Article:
With Scorching Economy Set To Overheat, Goldman Brings Forward First Rate Hike Estimate
How quickly things change.
Just nine short months ago, in May 2020, the market did something it had never done before: it pushed Fed Fund futures for January 2021 negative, meaning that last spring bond traders were betting that sometime around today, overnight rates in the US would be negative as the US economy entered the final stretch of its Japanification implosion.
Since then things haven’t quite worked out as expected, with long rates rising sharply and the 30Y today briefly breaching 2% for the first time since February 2020, on the back of surging breakeven rate, which rose by 1bp point to touch 2.21%, eclipsing a 2018 high of 2.2078%, and rising to the highest level since 2014 as markets increasingly price in far higher inflation over the next decade.
And while the market would love to have its bubble-blowing zero-interest rate cake and eat it too for the next several years – as the Fed refuses to hike rates for the foreseeable future now that it is prepared to let the economy “run hot” indefinitely – that is unlikely to be the case especially with BMO calculating that just the surging price of commodities is already tantamount to a 4% headline inflation.
And sure enough, already we are getting the first rumbling of what could be the next market crisis (which, recall, will be catalyzed by sharply higher inflation which will force the Fed to taper QE first and eventually to hike rates).
In a note published this afternoon, Goldman hiked its assumption for additional fiscal measures to $1.5 trillion…
With the passage of the budget resolution (Feb. 5), Congress has completed the first of two steps to provide additional COVID-relief funding along the lines of President Biden’s proposal.Next, committees will draft and vote on legislation. We expect this late in the nweek of Feb. 8. At this stage, we will learn much more about the details, size,and timing, of particular provisions.However, the key decision might not be made for another few weeks, when the Senate is likely to take up its version of the COVID-relief bill. By that point,centrist Democrats who have been the limiting factor on the size of the bill will need to decide how large a bill they are willing to support. We think this amount is likely to be higher than the $1.1 trillion (5% of GDP) wenhad previously assumed, and we are raising of assumption for additional fiscal measures to $1.5 trillion (6.8% of GDP)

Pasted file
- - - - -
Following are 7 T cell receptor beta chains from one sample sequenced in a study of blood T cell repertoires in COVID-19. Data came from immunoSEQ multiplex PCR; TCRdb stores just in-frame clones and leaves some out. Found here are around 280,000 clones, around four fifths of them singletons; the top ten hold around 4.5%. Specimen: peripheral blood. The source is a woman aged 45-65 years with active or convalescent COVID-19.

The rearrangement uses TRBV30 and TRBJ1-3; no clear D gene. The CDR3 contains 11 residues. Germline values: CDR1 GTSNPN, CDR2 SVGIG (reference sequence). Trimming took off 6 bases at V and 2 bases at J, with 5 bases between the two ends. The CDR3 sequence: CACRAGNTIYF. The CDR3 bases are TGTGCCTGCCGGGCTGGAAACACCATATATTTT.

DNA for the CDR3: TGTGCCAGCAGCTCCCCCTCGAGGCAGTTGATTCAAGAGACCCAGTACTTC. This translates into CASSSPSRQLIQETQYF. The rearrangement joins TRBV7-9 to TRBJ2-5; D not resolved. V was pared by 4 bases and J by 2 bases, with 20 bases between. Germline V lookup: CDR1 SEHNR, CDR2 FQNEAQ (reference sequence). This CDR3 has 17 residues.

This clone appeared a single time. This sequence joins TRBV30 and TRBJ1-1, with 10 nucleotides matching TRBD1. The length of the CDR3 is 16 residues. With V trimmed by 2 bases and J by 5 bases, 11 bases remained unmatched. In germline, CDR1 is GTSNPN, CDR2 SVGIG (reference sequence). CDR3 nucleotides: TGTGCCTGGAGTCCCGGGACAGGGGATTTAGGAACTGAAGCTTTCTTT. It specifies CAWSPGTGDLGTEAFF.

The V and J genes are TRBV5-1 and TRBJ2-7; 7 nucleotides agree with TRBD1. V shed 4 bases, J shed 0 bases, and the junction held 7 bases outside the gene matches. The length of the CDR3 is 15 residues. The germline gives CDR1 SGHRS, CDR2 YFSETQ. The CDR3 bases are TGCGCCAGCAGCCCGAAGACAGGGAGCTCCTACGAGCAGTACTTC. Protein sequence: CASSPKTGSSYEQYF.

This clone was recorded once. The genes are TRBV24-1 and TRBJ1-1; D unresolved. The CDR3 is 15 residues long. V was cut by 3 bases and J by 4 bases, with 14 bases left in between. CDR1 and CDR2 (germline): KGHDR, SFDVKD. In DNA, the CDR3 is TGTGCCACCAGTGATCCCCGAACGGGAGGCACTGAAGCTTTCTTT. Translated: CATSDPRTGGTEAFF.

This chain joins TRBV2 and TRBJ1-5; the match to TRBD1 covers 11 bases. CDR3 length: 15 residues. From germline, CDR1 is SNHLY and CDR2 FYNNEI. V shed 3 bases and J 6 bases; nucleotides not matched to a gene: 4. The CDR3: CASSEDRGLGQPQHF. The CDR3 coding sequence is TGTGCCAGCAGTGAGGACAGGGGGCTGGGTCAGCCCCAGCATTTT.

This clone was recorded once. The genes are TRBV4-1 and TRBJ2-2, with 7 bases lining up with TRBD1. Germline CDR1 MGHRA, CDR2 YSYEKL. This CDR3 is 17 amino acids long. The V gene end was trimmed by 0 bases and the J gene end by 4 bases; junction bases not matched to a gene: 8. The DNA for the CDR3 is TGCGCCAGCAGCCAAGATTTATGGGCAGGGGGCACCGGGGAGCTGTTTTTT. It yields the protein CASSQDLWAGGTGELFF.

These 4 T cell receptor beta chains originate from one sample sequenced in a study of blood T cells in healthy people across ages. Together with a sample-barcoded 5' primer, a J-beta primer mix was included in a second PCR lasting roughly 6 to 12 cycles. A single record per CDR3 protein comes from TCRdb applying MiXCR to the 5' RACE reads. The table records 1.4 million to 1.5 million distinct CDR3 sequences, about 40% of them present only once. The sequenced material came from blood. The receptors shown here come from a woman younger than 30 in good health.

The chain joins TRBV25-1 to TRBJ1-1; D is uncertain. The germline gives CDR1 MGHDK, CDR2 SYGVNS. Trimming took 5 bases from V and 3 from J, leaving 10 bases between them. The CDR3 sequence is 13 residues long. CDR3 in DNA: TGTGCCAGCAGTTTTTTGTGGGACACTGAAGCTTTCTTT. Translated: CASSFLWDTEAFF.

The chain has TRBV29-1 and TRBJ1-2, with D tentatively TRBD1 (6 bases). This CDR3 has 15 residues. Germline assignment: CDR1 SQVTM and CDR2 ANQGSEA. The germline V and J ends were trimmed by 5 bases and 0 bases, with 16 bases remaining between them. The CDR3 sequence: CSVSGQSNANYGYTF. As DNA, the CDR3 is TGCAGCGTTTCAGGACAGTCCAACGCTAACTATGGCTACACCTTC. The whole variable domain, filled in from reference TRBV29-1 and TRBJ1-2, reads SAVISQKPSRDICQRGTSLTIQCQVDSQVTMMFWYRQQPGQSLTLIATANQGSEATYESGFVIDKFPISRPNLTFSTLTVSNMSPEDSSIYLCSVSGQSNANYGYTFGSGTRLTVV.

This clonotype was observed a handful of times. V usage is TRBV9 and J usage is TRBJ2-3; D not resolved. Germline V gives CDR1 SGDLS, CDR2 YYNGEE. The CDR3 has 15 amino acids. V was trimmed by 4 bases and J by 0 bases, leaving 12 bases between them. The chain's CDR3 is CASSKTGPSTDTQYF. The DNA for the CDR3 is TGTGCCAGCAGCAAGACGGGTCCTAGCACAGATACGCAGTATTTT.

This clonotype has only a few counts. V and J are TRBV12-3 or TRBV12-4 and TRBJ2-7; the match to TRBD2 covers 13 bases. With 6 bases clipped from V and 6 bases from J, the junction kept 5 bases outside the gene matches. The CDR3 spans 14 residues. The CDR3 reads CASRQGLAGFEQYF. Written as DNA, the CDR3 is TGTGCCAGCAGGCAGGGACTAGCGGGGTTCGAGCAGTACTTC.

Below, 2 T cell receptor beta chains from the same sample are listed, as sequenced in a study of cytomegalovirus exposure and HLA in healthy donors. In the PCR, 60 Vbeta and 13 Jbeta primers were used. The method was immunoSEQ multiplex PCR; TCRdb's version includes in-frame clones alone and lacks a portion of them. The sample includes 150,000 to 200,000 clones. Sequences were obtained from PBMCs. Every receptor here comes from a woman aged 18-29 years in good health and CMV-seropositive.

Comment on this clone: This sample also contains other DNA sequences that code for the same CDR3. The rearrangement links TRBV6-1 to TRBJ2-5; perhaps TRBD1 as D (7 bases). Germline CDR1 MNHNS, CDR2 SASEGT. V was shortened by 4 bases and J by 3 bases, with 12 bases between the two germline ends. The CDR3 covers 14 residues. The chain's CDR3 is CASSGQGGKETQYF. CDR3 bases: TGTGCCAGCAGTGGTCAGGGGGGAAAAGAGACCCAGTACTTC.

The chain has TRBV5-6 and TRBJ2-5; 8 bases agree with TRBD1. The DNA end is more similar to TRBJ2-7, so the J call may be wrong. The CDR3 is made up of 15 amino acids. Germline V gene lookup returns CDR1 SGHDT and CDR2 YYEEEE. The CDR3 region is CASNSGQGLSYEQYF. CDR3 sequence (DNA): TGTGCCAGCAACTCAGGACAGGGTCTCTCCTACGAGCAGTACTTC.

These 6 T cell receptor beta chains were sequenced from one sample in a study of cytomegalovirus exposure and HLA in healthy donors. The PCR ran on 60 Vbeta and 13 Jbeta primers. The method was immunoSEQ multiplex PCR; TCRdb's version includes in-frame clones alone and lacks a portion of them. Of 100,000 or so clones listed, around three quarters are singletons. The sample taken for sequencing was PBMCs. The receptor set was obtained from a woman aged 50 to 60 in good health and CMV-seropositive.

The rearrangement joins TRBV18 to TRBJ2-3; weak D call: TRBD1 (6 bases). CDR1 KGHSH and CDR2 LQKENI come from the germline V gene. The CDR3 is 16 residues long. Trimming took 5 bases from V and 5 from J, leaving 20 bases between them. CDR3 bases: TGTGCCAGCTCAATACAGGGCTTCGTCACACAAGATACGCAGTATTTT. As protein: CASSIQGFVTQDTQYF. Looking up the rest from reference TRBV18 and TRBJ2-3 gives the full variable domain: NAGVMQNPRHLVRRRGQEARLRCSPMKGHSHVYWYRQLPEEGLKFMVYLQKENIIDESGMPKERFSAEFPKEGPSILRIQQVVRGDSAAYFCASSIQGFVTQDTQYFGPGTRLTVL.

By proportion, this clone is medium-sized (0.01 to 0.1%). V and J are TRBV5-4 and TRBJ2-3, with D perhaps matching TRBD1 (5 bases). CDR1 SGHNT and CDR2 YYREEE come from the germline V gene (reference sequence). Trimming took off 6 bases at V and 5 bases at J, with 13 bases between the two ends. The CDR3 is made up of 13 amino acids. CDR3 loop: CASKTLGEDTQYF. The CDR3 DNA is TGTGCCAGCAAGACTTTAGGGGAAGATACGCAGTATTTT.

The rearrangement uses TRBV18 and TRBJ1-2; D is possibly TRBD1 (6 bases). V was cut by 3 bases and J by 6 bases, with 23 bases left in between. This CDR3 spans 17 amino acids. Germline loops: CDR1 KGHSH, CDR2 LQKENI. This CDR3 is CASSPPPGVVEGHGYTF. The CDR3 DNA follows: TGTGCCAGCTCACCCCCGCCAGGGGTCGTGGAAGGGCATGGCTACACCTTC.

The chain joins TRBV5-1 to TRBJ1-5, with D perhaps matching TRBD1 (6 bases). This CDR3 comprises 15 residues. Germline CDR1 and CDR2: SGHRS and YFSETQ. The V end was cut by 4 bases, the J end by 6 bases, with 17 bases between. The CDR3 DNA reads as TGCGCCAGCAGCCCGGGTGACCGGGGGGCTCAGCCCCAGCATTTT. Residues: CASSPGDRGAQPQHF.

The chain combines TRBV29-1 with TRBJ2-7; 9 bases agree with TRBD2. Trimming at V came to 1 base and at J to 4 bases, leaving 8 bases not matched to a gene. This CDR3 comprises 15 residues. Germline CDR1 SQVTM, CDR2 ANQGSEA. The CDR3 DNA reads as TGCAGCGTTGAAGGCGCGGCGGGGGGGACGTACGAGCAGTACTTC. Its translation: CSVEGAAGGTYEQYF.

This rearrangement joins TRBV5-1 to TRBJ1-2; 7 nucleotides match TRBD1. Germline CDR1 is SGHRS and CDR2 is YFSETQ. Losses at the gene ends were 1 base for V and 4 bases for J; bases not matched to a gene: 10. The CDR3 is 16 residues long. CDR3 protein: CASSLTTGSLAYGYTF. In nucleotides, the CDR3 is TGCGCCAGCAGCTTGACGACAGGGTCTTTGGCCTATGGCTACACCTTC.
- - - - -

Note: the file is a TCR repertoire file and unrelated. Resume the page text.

This is a sizable increase – Goldman estimates that the extra $400bn in stimulus is equivalent to nearly 2% of GDP – one which bumps the bank’s Q2 growth forecast from 10% to 11% and taking annual growth in 2021 and 2022 up by about 0.2% each year, to 6.8% and 4.5%respectively.
At this point, it becomes clear that last week’s warnings from Larry Summers and Olivier Blanchard that the US economy is set to overheat are clearly coming true, which is also why Goldman has to anticipate how the Fed will response to this outlier growth, and inflation. And it does so in a way that is unlikely to be welcome by the market, because whether it wants to or not, Goldman has to concede that such scorching GDP growth will inevitably mean an earlier tightening by the Fed, and sure enough this is what the bank’s chief economist Jan Hatzius has forecast:
In light of the upgrade to our growth forecast, the larger-than-expected decline in the unemployment rate in January, and signs of a firmer inflation outlook, we have brought forward our forecast for the first rate hike from the second half of 2024 to the first half. We expect the FOMC to start tapering its asset purchases in early 2022.
Since every other banks tends to immediately imitate anything that Goldman’s econ department proposes, we expect that in the coming days we will see a barrage of sellside reports predicting that the first rate hike will be pulled back to early 2024 (or even late 2023 by those banks who really want to impress their clients with their originality), and while stocks will likely ignore this truncated tightening calendar for now, it is only a matter of time before trader euphoria pops once the realization that the Kool-aid is coming to an end starts becoming the dominant narrative.
The only caveat is that since nobody really knows how long the Fed will allow the economy to “symmetrically” overheat as per its recent Average Inflation Targeting adjustment, those betting that the bubble bursting comes any time soon will likely end up facing substantial losses. Our advice: wait for the Fed to start leaking trail balloons of “first rate hikes.” That will be the hawkish signal that it’s finally time to get out of Dodge.
Mon, 02/08/2021 – 18:00